The Millers are Sara, my daughter, and her husband, Brian, who have a mini-farm at their home in Aggieland. For my non-Texan readers, that’s Bryan/College Station, Texas. That’s right, in their backyard, a chicken coop with nine “Easter Eggers,” a few Barred Rocks, a couple of Black Copper Marens, a few black and few gold sex links, some Bantams and twenty-five American Game Birds. The rest are Barnyard Mutts. All give eggs that are truly delicious!
Part of their backyard also houses beehives. More about dealing with bees and fresh honey in future posts.
You’ll also find four miniature daschunds – Tucker, Bella, Sadie and Coco, one mixed breed dog name Marvin, and three teenager children—two girls and a boy, who wish to remain anonymous, on the Miller farm.
Sara, the chicken wrangler, writes such entertaining emails about life on the Miller Farm she should start her own blog. She won’t. That’s why – with her permission, I’ll be sharing the humor and fun of being a city farmer from her emails on Fridays.Today: ROOSTER RESCUERS (my comments and additions in blue)
Yesterday afternoon I (aka Sara, chicken wrangler extraordinaire) went out to check on the chickens and gather eggs (what few eggs are being laid in this heat). (Texas, like a good part of the country, is experiencing unending days of triple digit tempearatures.)
One of our roosters was laying under the coop looking not so good. I tried to entice him out with bread but alas, he didn’t move. I grabbed him by the legs, an action which usually results in much fussing and flapping. However, he came out with nary a sound. I laid him by the water, hoping that he would perk up. After I checked all the other birds, he was still lying there and the other birds were starting to pick on him.
Being the rooster lover that I am, I could not tolerate that and gently carried him to the garage where I summoned Dr. Brian (her husband, who, btw, is NOT a veterinarian but a school psychologist). Drawing from all his vast avian veterinary experience, he proclaimed that the bird had heat exhaustion.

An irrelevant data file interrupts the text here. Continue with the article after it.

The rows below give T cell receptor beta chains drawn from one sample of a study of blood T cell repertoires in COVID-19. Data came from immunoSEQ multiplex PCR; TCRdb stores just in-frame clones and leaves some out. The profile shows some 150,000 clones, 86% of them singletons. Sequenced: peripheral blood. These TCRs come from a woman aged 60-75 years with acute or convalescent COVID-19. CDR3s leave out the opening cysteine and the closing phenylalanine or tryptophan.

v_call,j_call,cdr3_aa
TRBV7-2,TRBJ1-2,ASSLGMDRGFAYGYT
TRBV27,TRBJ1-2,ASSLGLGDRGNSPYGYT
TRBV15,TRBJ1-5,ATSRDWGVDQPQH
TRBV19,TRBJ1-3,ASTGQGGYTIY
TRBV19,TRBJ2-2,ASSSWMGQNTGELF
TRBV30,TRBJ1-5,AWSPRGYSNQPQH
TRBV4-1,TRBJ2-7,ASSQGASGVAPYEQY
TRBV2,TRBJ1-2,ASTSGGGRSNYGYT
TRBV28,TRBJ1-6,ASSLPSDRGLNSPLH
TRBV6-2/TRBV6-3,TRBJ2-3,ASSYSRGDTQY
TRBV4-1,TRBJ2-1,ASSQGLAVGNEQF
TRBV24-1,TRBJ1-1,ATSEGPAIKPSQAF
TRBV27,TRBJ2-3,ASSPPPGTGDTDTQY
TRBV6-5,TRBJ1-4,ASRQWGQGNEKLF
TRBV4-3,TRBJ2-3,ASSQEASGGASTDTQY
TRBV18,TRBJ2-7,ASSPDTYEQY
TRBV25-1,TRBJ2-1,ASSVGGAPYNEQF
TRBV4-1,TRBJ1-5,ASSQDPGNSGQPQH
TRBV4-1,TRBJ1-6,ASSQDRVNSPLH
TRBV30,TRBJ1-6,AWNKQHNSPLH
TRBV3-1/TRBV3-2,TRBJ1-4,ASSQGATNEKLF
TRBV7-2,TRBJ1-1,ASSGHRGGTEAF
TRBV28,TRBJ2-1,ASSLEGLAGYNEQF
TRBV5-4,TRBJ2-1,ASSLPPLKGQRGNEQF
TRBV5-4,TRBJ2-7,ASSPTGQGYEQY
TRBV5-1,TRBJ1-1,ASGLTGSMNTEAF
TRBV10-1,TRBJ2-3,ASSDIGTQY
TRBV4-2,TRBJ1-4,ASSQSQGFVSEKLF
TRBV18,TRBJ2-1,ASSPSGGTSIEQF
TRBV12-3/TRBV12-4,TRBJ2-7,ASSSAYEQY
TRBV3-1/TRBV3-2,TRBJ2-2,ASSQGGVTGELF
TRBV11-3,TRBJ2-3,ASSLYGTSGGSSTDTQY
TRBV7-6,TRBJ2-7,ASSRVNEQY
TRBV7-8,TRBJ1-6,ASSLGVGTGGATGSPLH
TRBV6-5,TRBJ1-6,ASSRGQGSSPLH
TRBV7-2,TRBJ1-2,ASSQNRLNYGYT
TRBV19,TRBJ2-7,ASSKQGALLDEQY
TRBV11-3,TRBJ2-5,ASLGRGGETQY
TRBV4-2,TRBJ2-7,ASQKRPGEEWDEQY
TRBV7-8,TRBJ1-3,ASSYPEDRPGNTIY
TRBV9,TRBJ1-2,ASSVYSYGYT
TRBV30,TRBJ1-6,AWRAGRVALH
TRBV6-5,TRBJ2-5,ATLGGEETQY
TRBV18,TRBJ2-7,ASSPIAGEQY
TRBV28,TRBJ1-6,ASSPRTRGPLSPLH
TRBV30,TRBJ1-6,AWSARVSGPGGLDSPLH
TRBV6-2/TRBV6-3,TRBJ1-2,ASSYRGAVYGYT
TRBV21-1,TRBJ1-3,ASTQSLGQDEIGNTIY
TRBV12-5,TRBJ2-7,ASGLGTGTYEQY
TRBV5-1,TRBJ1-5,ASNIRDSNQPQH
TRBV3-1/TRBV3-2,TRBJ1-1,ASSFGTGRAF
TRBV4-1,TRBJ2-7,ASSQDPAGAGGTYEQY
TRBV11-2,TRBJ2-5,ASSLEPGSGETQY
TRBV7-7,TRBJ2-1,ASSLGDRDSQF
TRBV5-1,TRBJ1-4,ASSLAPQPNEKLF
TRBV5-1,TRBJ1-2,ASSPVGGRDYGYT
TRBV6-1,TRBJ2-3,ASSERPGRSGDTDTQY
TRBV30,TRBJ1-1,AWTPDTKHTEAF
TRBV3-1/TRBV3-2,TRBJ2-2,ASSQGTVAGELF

I carried him (the bird, not Dr. Brian) to the living room where he laid in front of the fan which I have been told is the best remedy for heat exhaustion in humans so it has to work for birds – right?
Throughout the evening Mr. Rooster laid still raising his head just often enough to let us know he was not quite dead yet. When it was time for the humans to retire, we decided he needed to be contained in case he had a miraculous recovery overnight.
I put him in a cage and went to bed feeling quite comforted by the fact that we were just like all our neighbors who had roosters sleeping in their living rooms.
The next morning Mr. Rooster was much more alert and holding his head up. I put some water in his cage which he promptly spilled all over. At this point, he was making such a mess I moved his cage to the front yard.
After caring for all the other chickens, I moved him back with his flock where he stepped out of the cage on his own. He hung out by the water for a while and when I last checked, Mr. Rooster was walking around pecking the ground as chickens are prone to do.
I would say we have successfully snatched a rooster from the jaws of death earning the title Rooster Rescuers.
Sara might be okay with a rooster in her house. I’m not sure I’d be willing to set up a rooster infirmary in my living room. Would you?